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Renault and Nissan launch projects to accelerate Alliance synergies

The Renault-Nissan Alliance is launching convergence projects in four key functions—Research & Development; Manufacturing & Logistics; Purchasing; and Human Resources—to enhance performance and achieve at least a €4.3-billion (US$5.8-billion) annualized synergy goal by 2016.

R&D: Renault and Nissan will study how to allocate research on next-generation technologies to spread resources further. The R&D study will also focus on the acceleration of common platforms, define and deploy a common powertrain strategy, and optimize test facilities globally. Tsuyoshi Yamaguchi, Director of Common Platforms and Parts for the Renault-Nissan Alliance, will be the R&D convergence project leader.

Manufacturing & Logistics: Projects will focus on how to improve plant performance through more rigorous benchmarking. The teams will also review how to optimize capital expenditures through standardization, better capacity utilization and logistics efficiency. Shouhei Kimura, Corporate Vice President for Vehicle Production Engineering at Nissan, will be the Manufacturing & Logistics convergence project leader.

Purchasing: Renault and Nissan have had a significantly combined purchasing organization for more than a decade. The additional convergence projects in R&D and Manufacturing will be designed to drive more synergies and deliver more economies of scale for the companies and their suppliers globally—including France, Japan and key growth markets. Christian Vandenhende, Managing Director of Renault-Nissan Purchasing Organization, will be the Purchasing convergence project leader.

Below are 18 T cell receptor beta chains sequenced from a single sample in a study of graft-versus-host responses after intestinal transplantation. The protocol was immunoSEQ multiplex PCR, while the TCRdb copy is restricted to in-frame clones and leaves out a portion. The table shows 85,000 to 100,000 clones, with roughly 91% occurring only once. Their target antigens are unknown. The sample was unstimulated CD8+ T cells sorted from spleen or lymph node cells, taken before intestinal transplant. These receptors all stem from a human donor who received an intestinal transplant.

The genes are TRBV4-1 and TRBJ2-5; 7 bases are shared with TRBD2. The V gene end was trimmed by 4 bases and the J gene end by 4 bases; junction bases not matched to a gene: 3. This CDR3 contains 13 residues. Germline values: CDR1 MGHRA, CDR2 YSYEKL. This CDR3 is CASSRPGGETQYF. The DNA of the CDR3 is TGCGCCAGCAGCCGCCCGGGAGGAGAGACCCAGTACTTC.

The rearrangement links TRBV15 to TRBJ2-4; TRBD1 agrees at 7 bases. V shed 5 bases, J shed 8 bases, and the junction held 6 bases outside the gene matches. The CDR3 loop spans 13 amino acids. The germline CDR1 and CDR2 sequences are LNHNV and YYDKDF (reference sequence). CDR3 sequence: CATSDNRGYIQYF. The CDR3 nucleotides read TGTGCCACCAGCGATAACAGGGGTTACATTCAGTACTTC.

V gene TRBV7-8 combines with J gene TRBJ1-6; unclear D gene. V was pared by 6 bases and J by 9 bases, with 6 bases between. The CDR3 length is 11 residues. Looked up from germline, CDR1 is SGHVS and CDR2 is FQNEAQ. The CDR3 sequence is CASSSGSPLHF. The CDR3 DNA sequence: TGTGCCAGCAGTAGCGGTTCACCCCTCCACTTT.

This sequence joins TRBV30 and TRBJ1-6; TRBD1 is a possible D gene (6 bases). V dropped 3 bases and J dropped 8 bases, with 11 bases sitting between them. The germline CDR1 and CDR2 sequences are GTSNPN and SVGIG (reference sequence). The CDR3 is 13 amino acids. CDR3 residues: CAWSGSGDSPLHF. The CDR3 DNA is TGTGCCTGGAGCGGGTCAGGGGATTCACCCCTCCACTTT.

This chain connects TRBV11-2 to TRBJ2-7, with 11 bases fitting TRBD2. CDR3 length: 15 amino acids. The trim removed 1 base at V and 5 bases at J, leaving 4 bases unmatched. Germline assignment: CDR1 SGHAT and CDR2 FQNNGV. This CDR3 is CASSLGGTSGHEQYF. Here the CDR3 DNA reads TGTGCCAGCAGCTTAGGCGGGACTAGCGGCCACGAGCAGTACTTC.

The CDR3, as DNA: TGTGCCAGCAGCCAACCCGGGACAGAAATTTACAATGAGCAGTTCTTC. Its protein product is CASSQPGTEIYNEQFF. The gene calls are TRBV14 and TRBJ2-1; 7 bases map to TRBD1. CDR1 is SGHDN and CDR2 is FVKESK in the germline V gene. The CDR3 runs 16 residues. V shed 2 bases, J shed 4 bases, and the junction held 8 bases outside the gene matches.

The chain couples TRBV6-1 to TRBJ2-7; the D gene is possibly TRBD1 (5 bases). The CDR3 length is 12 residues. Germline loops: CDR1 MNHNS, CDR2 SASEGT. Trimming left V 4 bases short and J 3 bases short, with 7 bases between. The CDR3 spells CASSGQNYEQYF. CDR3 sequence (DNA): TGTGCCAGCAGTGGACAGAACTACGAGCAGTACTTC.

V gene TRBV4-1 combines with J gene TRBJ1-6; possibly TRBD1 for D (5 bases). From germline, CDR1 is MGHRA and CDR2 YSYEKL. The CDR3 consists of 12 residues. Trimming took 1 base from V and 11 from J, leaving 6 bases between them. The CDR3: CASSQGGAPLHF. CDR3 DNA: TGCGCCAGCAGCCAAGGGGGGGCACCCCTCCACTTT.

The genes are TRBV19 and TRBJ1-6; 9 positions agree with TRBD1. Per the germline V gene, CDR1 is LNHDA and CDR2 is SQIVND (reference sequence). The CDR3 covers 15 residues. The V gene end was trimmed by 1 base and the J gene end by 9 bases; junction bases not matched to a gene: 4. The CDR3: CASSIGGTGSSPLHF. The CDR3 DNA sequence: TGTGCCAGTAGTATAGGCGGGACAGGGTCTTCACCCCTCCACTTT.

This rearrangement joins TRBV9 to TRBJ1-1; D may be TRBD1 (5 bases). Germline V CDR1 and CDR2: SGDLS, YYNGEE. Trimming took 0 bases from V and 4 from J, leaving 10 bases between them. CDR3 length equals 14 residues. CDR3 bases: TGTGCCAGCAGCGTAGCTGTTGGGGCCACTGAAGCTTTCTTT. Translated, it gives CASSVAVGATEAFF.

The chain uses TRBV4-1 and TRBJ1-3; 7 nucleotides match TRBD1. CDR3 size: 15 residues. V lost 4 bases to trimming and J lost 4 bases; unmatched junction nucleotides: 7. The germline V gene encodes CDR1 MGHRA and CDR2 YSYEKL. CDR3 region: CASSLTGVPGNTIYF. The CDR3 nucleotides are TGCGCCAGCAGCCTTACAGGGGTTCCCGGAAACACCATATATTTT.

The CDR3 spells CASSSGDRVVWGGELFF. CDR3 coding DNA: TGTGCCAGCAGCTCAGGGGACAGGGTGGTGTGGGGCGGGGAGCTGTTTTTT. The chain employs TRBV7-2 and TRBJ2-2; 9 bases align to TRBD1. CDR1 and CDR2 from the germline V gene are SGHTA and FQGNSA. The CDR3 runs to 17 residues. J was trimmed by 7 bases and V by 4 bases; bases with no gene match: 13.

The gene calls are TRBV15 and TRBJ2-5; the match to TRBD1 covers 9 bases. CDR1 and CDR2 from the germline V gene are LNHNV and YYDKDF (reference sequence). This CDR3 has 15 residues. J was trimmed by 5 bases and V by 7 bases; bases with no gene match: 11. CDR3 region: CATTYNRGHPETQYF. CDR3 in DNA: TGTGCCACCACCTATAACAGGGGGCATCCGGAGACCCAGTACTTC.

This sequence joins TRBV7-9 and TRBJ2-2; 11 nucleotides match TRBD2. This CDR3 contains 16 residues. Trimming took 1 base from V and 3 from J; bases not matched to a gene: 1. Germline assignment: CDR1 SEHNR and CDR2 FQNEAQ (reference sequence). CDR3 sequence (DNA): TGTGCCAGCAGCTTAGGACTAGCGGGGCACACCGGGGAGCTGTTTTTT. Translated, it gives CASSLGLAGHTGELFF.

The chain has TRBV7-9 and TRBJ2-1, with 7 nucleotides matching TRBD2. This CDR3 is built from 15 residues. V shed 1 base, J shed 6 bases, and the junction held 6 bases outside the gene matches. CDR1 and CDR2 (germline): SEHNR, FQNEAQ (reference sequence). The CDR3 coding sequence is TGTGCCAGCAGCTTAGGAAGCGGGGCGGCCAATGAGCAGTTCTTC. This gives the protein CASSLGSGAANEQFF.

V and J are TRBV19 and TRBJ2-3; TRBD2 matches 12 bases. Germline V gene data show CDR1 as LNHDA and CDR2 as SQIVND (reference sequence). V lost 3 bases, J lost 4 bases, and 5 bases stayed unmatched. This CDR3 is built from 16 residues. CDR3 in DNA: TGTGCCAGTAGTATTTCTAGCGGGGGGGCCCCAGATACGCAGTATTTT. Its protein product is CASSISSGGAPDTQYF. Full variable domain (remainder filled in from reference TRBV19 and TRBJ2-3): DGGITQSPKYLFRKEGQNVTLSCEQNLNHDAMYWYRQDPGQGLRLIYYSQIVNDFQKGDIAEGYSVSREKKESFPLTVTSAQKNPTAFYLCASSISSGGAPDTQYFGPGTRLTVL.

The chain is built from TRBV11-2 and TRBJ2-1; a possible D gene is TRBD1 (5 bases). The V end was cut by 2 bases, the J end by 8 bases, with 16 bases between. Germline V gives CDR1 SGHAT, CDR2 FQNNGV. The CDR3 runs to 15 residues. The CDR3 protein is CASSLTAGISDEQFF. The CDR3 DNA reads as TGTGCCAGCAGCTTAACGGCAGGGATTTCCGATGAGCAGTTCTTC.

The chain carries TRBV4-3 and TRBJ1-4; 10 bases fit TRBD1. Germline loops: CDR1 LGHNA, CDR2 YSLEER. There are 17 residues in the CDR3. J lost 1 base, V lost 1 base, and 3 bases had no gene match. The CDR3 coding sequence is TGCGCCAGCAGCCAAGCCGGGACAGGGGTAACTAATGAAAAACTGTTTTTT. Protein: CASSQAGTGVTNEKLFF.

Human Resources: Renault and Nissan teams will study the development of common HR processes throughout the Alliance. The companies will launch a project to create a unified “talent management” policy from the home countries and across global operations. Marie-Françoise Damesin, Executive Vice President for Human Resources at Renault, will be the HR convergence project leader. The convergence projects are expected to be presented to the appropriate employee representation and corporate decision-making bodies for Renault in France and for Nissan in Japan, and confirmed by the end of the first quarter 2014 for implementation.

Renault and Nissan form the longest lasting and most productive cross-cultural collaboration in the auto industry. The companies joined forces in 1999. Since then, the two companies have converged functions including information technology, logistics, customs and trade, and purchasing.

The Alliance has expanded significantly since founding and now ranks as the world’s fourth largest automotive group by volume. The Alliance encompasses partnerships and joint-ventures including Daimler, Mitsubishi, AVTOVAZ, Ashok Leyland and Dongfeng.



If Renault started exporting EVs to the US, would that count as a different manufacturer from the point of view of getting another subsidy allocation of 200,000 vehicles?

I'm thinking of the Zoe of course, which many in the US would love.

I doubt that they would be counted as a separate company, but it is a thought.

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